The development of diatom-nutrient palaeolimnological inference models for UK lowland reservoirs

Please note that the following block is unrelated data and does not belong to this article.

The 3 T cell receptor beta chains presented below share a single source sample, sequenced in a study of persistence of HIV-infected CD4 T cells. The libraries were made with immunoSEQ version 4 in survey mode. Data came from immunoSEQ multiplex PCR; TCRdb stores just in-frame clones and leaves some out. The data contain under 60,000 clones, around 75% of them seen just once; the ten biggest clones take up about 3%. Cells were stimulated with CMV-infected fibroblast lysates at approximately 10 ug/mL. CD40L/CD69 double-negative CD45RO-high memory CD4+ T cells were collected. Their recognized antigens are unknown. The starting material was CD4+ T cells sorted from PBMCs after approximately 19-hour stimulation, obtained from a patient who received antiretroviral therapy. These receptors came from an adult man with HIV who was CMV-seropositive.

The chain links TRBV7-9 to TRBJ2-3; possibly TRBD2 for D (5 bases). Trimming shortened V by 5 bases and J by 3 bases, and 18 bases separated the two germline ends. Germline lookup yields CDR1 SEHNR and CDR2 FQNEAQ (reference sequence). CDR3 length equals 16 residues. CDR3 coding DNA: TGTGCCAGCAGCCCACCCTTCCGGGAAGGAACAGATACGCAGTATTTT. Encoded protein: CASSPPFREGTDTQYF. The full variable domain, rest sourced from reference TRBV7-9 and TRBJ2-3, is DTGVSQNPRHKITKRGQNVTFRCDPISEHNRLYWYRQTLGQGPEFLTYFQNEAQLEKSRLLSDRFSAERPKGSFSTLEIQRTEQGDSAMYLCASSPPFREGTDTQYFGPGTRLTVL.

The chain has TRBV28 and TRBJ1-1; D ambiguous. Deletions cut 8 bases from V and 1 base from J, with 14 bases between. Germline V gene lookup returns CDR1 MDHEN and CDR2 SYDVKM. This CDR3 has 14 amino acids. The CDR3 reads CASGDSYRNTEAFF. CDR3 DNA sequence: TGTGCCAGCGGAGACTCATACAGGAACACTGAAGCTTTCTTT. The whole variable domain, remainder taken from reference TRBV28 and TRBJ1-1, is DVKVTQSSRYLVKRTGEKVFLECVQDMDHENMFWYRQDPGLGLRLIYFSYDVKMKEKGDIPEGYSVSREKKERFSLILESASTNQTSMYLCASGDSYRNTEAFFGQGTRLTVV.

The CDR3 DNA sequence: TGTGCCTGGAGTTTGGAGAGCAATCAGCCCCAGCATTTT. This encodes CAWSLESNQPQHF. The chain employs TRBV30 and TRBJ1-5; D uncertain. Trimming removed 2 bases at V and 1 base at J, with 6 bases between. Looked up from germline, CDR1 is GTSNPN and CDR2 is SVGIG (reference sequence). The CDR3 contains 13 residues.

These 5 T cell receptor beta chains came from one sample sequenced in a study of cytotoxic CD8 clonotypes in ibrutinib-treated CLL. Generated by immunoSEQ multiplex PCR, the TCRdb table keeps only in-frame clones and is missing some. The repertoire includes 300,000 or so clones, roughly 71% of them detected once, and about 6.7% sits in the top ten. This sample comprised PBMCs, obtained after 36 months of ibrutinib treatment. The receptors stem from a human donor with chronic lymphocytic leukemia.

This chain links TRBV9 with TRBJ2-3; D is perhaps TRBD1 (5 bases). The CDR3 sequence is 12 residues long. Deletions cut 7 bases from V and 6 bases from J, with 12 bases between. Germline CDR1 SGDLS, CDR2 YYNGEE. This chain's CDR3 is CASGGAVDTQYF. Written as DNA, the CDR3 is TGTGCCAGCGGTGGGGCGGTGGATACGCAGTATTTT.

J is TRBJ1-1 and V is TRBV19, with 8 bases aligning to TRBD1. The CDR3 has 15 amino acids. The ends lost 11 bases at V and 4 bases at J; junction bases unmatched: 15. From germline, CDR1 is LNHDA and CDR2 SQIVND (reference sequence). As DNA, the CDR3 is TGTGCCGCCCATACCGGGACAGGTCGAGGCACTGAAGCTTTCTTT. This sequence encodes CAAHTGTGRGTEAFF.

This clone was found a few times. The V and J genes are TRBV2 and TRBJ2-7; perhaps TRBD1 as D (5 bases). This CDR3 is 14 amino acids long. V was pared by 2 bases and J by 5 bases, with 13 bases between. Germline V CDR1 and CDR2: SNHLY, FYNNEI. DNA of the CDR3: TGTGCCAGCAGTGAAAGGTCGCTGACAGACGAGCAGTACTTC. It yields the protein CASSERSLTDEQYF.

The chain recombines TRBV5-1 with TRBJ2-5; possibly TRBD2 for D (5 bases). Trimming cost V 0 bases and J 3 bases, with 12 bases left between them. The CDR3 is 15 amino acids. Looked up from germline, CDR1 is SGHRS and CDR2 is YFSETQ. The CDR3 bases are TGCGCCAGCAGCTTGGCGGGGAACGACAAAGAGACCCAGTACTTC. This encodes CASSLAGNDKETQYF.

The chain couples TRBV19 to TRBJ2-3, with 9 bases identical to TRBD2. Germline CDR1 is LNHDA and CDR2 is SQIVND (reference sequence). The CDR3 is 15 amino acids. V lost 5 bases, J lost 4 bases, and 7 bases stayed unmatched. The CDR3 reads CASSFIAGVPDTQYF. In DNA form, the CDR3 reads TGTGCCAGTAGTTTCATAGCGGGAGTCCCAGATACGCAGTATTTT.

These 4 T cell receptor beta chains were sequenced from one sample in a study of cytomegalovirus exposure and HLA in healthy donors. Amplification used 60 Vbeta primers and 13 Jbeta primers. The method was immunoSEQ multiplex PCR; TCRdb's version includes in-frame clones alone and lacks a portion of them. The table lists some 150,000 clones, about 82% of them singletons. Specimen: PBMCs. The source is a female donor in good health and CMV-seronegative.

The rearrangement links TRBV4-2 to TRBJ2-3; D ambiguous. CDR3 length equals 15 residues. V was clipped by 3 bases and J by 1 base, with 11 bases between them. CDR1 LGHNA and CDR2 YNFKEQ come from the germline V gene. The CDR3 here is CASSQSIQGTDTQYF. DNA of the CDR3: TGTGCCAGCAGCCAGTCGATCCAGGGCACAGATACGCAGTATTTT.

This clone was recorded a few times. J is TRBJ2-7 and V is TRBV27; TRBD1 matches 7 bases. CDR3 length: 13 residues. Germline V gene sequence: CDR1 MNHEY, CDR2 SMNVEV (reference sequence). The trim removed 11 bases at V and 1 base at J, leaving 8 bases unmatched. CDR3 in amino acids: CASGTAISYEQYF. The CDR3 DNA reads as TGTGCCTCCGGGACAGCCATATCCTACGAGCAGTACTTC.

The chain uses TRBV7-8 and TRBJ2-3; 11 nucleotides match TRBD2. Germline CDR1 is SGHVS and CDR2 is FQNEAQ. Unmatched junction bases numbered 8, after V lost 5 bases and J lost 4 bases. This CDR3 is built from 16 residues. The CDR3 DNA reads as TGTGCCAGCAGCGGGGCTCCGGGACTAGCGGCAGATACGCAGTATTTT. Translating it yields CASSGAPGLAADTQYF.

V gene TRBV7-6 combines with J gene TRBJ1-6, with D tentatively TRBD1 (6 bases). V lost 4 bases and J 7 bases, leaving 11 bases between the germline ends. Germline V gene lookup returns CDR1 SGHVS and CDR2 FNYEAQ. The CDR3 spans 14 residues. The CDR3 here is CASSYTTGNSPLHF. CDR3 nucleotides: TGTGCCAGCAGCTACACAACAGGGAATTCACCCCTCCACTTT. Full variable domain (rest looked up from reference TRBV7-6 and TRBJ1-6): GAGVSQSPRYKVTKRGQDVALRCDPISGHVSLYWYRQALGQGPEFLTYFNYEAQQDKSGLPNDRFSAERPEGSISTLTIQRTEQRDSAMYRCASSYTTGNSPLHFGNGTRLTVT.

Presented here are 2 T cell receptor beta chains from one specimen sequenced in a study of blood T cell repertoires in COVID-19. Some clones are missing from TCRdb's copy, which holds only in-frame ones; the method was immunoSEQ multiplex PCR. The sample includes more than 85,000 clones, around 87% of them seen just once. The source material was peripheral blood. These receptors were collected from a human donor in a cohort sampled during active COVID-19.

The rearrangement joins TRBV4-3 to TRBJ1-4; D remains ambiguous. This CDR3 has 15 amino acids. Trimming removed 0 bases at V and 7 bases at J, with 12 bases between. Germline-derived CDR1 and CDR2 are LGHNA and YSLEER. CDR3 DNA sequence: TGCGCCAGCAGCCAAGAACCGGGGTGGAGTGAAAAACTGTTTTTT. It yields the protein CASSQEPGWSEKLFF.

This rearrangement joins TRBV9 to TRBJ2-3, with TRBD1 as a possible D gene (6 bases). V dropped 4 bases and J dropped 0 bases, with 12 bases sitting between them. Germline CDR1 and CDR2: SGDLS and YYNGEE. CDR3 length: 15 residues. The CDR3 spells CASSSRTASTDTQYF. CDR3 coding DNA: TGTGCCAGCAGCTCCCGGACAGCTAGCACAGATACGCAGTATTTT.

Deterioration of UK lowland reservoir water quality through cultural eutrophication is of concern for both water supply and conservation. This study represents the first attempt to develop diatom-based palaeolimnological inference models for the assessment of eutrophication in UK lowland reservoirs. Models are developed from a 46-reservoir calibration set comprising surface sediment diatom assemblages and contemporary environmental data measured seasonally between May 1999 and October 2000. Following removal of outliers the dataset spans a total phosphorus (TP) gradient of 12-242 µgl ˉ¹ (mean = 63), a chlorophyll-α (Chla) gradient of 1.8-25.5 µgl ˉ¹ (mean = 63) and a conductivity (EC) gradient of 119-781 µScm ˉ¹ (mean = 424). Reservoir mean annual epilimnetic TP, Chla and EC are reconstructed using weighted averaging (WA) and weighted average partial least squares (WAPLS) techniques. Jack-knifed error statistics for the best performing models (WA inverse deshrinking), are comparable to those reported from similar studies. The plankton provides the dominant habitat for diatom growth in reservoirs, thus plankton-only models are also created and perform almost as well as models developed using all taxa. Examination of seasonal diatom plankton populations indicates that many taxa display defined seasonal growth preferences. The transition of frustules from live to sedimentary assemblages reveals that reservoir productivity and hence sedimentation rates affect subsequent representation of seasonal diatom populations in surface sediment samples. Fossil diatom assemblages in sediment cores from two contrasting reservoirs are analysed and the UK lowland reservoirs TP, EC and Chla inference models applied to reconstruct reservoir nutrient histories, yielding a fuller account of ecological change than either model alone. Twentieth-century reconstructions from Blackbrook reservoir illustrate an early history of limited impact mesotrophy, followed by a shift to cultural eutrophication during recent decades. Daventry reservoir shows a history of nutrient enrichment to hypertrophy, followed by subsequent re-oligotrophication as a result of pollution-reduction measures. Available historical data support the broad trends inferred by the diatom-based inference models. UK lowland reservoirs are considered suitable environments for the development of diatom-nutrient inference models and their application where intact sediment profiles exist.